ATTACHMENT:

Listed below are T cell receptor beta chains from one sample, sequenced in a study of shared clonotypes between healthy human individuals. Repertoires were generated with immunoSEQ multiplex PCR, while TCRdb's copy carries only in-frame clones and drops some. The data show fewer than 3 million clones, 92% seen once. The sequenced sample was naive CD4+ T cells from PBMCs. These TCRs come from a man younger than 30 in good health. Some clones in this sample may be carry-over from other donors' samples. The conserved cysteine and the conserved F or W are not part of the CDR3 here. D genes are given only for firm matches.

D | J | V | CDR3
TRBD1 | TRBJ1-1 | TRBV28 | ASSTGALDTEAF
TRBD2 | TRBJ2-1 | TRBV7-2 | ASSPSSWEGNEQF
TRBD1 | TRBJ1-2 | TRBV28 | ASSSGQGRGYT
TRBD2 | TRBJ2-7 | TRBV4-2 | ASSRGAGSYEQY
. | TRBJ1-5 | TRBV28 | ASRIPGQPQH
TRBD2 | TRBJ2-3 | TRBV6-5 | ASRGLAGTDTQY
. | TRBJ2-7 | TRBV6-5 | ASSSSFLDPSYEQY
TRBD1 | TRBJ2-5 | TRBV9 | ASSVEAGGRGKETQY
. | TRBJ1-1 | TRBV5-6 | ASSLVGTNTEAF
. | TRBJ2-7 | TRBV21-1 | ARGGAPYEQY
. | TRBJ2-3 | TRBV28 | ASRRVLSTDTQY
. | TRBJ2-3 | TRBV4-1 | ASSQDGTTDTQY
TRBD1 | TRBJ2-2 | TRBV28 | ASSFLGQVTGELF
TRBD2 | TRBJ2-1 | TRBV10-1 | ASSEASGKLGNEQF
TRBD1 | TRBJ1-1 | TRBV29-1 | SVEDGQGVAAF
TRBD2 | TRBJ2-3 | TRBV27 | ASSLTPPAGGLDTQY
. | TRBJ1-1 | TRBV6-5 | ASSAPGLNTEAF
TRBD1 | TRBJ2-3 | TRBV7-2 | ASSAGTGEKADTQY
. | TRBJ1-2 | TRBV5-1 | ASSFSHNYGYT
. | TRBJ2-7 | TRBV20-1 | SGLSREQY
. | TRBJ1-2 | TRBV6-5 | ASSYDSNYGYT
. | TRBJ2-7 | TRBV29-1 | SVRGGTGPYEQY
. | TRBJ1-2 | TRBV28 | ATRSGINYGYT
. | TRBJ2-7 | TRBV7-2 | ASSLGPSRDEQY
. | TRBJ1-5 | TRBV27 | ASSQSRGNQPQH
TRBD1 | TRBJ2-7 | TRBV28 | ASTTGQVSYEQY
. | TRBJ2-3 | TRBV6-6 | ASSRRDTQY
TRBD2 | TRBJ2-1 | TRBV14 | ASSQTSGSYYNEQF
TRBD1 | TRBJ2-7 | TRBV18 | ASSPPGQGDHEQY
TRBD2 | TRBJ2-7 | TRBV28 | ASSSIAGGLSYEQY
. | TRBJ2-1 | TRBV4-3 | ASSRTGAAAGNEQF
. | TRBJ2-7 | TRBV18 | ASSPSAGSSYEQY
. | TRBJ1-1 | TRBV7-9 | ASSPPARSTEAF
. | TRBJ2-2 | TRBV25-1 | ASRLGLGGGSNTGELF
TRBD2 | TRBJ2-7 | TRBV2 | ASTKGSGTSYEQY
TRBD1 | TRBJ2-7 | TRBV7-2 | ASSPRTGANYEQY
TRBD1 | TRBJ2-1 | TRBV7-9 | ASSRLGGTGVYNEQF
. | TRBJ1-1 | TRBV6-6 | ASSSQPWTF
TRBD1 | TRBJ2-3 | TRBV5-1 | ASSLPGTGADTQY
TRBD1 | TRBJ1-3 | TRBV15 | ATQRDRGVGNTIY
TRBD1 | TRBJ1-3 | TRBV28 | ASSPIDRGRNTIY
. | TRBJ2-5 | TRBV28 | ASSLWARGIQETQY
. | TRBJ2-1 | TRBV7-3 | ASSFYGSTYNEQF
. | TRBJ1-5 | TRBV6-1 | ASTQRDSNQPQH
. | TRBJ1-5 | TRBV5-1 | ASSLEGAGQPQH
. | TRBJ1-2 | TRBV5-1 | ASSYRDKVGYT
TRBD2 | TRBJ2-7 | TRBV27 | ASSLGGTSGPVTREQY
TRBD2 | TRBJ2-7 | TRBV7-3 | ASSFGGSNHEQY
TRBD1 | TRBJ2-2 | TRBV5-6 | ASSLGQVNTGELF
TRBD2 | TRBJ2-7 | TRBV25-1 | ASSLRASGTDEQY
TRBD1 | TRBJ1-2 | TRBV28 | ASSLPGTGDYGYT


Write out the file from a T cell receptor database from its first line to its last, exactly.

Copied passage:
Listed below are T cell receptor beta chains from one sample, sequenced in a study of shared clonotypes between healthy human individuals. Repertoires were generated with immunoSEQ multiplex PCR, while TCRdb's copy carries only in-frame clones and drops some. The data show fewer than 3 million clones, 92% seen once. The sequenced sample was naive CD4+ T cells from PBMCs. These TCRs come from a man younger than 30 in good health. Some clones in this sample may be carry-over from other donors' samples. The conserved cysteine and the conserved F or W are not part of the CDR3 here. D genes are given only for firm matches.

D | J | V | CDR3
TRBD1 | TRBJ1-1 | TRBV28 | ASSTGALDTEAF
TRBD2 | TRBJ2-1 | TRBV7-2 | ASSPSSWEGNEQF
TRBD1 | TRBJ1-2 | TRBV28 | ASSSGQGRGYT
TRBD2 | TRBJ2-7 | TRBV4-2 | ASSRGAGSYEQY
. | TRBJ1-5 | TRBV28 | ASRIPGQPQH
TRBD2 | TRBJ2-3 | TRBV6-5 | ASRGLAGTDTQY
. | TRBJ2-7 | TRBV6-5 | ASSSSFLDPSYEQY
TRBD1 | TRBJ2-5 | TRBV9 | ASSVEAGGRGKETQY
. | TRBJ1-1 | TRBV5-6 | ASSLVGTNTEAF
. | TRBJ2-7 | TRBV21-1 | ARGGAPYEQY
. | TRBJ2-3 | TRBV28 | ASRRVLSTDTQY
. | TRBJ2-3 | TRBV4-1 | ASSQDGTTDTQY
TRBD1 | TRBJ2-2 | TRBV28 | ASSFLGQVTGELF
TRBD2 | TRBJ2-1 | TRBV10-1 | ASSEASGKLGNEQF
TRBD1 | TRBJ1-1 | TRBV29-1 | SVEDGQGVAAF
TRBD2 | TRBJ2-3 | TRBV27 | ASSLTPPAGGLDTQY
. | TRBJ1-1 | TRBV6-5 | ASSAPGLNTEAF
TRBD1 | TRBJ2-3 | TRBV7-2 | ASSAGTGEKADTQY
. | TRBJ1-2 | TRBV5-1 | ASSFSHNYGYT
. | TRBJ2-7 | TRBV20-1 | SGLSREQY
. | TRBJ1-2 | TRBV6-5 | ASSYDSNYGYT
. | TRBJ2-7 | TRBV29-1 | SVRGGTGPYEQY
. | TRBJ1-2 | TRBV28 | ATRSGINYGYT
. | TRBJ2-7 | TRBV7-2 | ASSLGPSRDEQY
. | TRBJ1-5 | TRBV27 | ASSQSRGNQPQH
TRBD1 | TRBJ2-7 | TRBV28 | ASTTGQVSYEQY
. | TRBJ2-3 | TRBV6-6 | ASSRRDTQY
TRBD2 | TRBJ2-1 | TRBV14 | ASSQTSGSYYNEQF
TRBD1 | TRBJ2-7 | TRBV18 | ASSPPGQGDHEQY
TRBD2 | TRBJ2-7 | TRBV28 | ASSSIAGGLSYEQY
. | TRBJ2-1 | TRBV4-3 | ASSRTGAAAGNEQF
. | TRBJ2-7 | TRBV18 | ASSPSAGSSYEQY
. | TRBJ1-1 | TRBV7-9 | ASSPPARSTEAF
. | TRBJ2-2 | TRBV25-1 | ASRLGLGGGSNTGELF
TRBD2 | TRBJ2-7 | TRBV2 | ASTKGSGTSYEQY
TRBD1 | TRBJ2-7 | TRBV7-2 | ASSPRTGANYEQY
TRBD1 | TRBJ2-1 | TRBV7-9 | ASSRLGGTGVYNEQF
. | TRBJ1-1 | TRBV6-6 | ASSSQPWTF
TRBD1 | TRBJ2-3 | TRBV5-1 | ASSLPGTGADTQY
TRBD1 | TRBJ1-3 | TRBV15 | ATQRDRGVGNTIY
TRBD1 | TRBJ1-3 | TRBV28 | ASSPIDRGRNTIY
. | TRBJ2-5 | TRBV28 | ASSLWARGIQETQY
. | TRBJ2-1 | TRBV7-3 | ASSFYGSTYNEQF
. | TRBJ1-5 | TRBV6-1 | ASTQRDSNQPQH
. | TRBJ1-5 | TRBV5-1 | ASSLEGAGQPQH
. | TRBJ1-2 | TRBV5-1 | ASSYRDKVGYT
TRBD2 | TRBJ2-7 | TRBV27 | ASSLGGTSGPVTREQY
TRBD2 | TRBJ2-7 | TRBV7-3 | ASSFGGSNHEQY
TRBD1 | TRBJ2-2 | TRBV5-6 | ASSLGQVNTGELF
TRBD2 | TRBJ2-7 | TRBV25-1 | ASSLRASGTDEQY
TRBD1 | TRBJ1-2 | TRBV28 | ASSLPGTGDYGYT